4. Admission of the Application:On admission of the application, the AA appoints an administrator to exercise all the powers and functions of the interim resolution professional, resolution professional or the liquidator in the insolvency or liquidation proceedings. Moratorium as applicable under the Code, commences and continues for 180 days, extendable up to 270 days from the date of admission of the application.
  5. Committee of creditors:Upon admission of an application and assessment of claims received against the FSP, a committee of creditors is constituted, consisting of financial creditors of the FSP. Once the committee is constituted, the FSP is required to take its permission for specified activities, including raising any interim finance, creating security interest over its assets, recording change in ownership, amending constitutional documents, changing its management.
  6. Advisory Committee:The appropriate regulator may, constitute an Advisory Committee comprising of 3 or more members, qualified under the FSP Rules, within 45 days of the insolvency commencement date, to advise the Administrator in the operations of the FSP during the corporate insolvency resolution process. The terms and conditions of the members and the manner of conducting of their meetings and observance of rules of procedure are to be determined by the appropriate regulator. It is pertinent to note that the compensation paid to the members of this committee shall be part of the insolvency resolution process costs.
  7. Resolution Plan:The AA assisted by the Administrator and committee of creditors, arrive at a plan for resolution of insolvency of the FSP. If a resolution plan is not arrived at within the time prescribed in the Code or is rejected by the AA, the AA has the power to direct liquidation of the FSP. The resolution plan which is to be furnished for an FSP shall have to fulfil not only the mandatory contents as prescribed in Section 31 of the Code, but also include a statement explaining how the resolution applicant satisfies or intends to satisfy the requirements of engaging in the business of the FSP, as per extant laws.
  8. Permission of the regulator:Once the committee of creditors approves the resolution plan, the regulator’s no objection is to be obtained. The appropriate regulator would also be required to issue a “no-objection” on the basis of the “fit and proper” criteria applicable to the business of the FSP to the resolution plan. No order of dissolution or liquidation of an FSP can be passed unless the regulator has been given the opportunity of being heard. The Administrator can be appointed or replaced only with an application to be filed before the AA by the regulator.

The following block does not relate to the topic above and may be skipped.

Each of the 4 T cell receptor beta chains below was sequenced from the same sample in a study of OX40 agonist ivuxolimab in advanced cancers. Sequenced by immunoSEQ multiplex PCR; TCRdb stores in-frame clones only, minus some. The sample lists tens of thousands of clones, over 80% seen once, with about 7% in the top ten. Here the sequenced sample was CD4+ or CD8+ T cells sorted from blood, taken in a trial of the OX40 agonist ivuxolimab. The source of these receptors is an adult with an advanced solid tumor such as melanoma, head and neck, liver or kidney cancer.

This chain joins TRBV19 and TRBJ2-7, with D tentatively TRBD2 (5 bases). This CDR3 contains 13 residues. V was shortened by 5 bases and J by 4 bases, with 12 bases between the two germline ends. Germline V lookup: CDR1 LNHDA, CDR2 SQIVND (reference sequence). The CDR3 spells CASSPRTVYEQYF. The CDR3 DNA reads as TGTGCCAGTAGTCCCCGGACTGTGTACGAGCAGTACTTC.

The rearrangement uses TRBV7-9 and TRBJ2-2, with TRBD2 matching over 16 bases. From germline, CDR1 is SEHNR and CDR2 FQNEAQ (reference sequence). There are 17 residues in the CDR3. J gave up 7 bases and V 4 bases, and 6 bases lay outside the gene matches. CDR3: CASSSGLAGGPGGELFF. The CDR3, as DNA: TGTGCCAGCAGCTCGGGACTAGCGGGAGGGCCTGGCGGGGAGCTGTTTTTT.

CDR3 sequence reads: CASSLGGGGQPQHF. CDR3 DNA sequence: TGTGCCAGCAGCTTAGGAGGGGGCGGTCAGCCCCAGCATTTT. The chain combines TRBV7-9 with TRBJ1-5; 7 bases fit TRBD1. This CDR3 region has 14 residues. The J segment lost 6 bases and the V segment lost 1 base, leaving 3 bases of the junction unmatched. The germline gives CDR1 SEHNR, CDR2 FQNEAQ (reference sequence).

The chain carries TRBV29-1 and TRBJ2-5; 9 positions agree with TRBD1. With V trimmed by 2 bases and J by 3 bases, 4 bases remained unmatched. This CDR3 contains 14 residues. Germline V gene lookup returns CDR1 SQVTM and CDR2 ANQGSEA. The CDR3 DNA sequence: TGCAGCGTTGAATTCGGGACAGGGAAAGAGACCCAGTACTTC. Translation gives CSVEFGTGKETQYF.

9. Withdrawal of Application:Withdrawal of the application may be permitted by the AA before its admission on a request made by the appropriate regulator.
Conclusion

These notifications augment the intent of the Code, that an FSP is a special category of entity and they ought not to be dragged into insolvency without there being a strong reason and involvement of the concerned regulator. With the notification of the FSP Rules, this interpretation is further strengthened and another layer of protection i.e., notification as FSP by Central Government, has been added for the FSP Rules to apply to an entity. Furthermore, the FSP Rules have also taken into consideration the continuation of the license and registration of FSPs in order to enable them to remain going concerns while their CIRP is ongoing. Given that an FSP is likely to have an interface with public, even the resolution applicants are required to be adequately equipped to engage in the business of an FSP, to further enable the “going concern” aspect. In our view, these steps are aimed at implementation of the intent of the Code, and bring clarity to the letter and spirit of the insolvency regime.

Regulatory framework for insolvency and bankruptcy proceedings for personal guarantors

 

Background

Personal guarantors have been in the news ever since the provisions of the Insolvency and Bankruptcy Code, 2016 (“Code”) were notified and the first set of 12 insolvency resolution processes were initiated. The jurisprudence on the subject at that time ranged from according a moratorium on personal guarantors during the corporate insolvency resolution process (“CIRP”) of a corporate debtor (“CD”) to personal guarantors being kept out of the CIRP process.

Creating a framework for insolvency and bankruptcy of personal guarantors, the Central Government, on 15th November, 2019, appointed 1st December, 2019 as the date of implementation of provisions of the Code for the insolvency and bankruptcy relating to personal guarantors. Towards that end, following regulations and rules were also made and notified over the next few days, all with effect from 1st December, 2019:

  1. Insolvency and Bankruptcy (Application to Adjudicating Authority for Insolvency Resolution Process for Personal Guarantors to Corporate Debtors) Rules, 2019 (“Insolvency Rules”).
  2. Insolvency and Bankruptcy (Application to Adjudicating Authority for Insolvency Resolution Process for Personal Guarantors to Corporate Debtors) Regulations, 2019 (“Insolvency Regulations”) (the Insolvency Rules and Insolvency Regulations hereinafter collectively be referred to as “Insolvency Rules and Regulations”).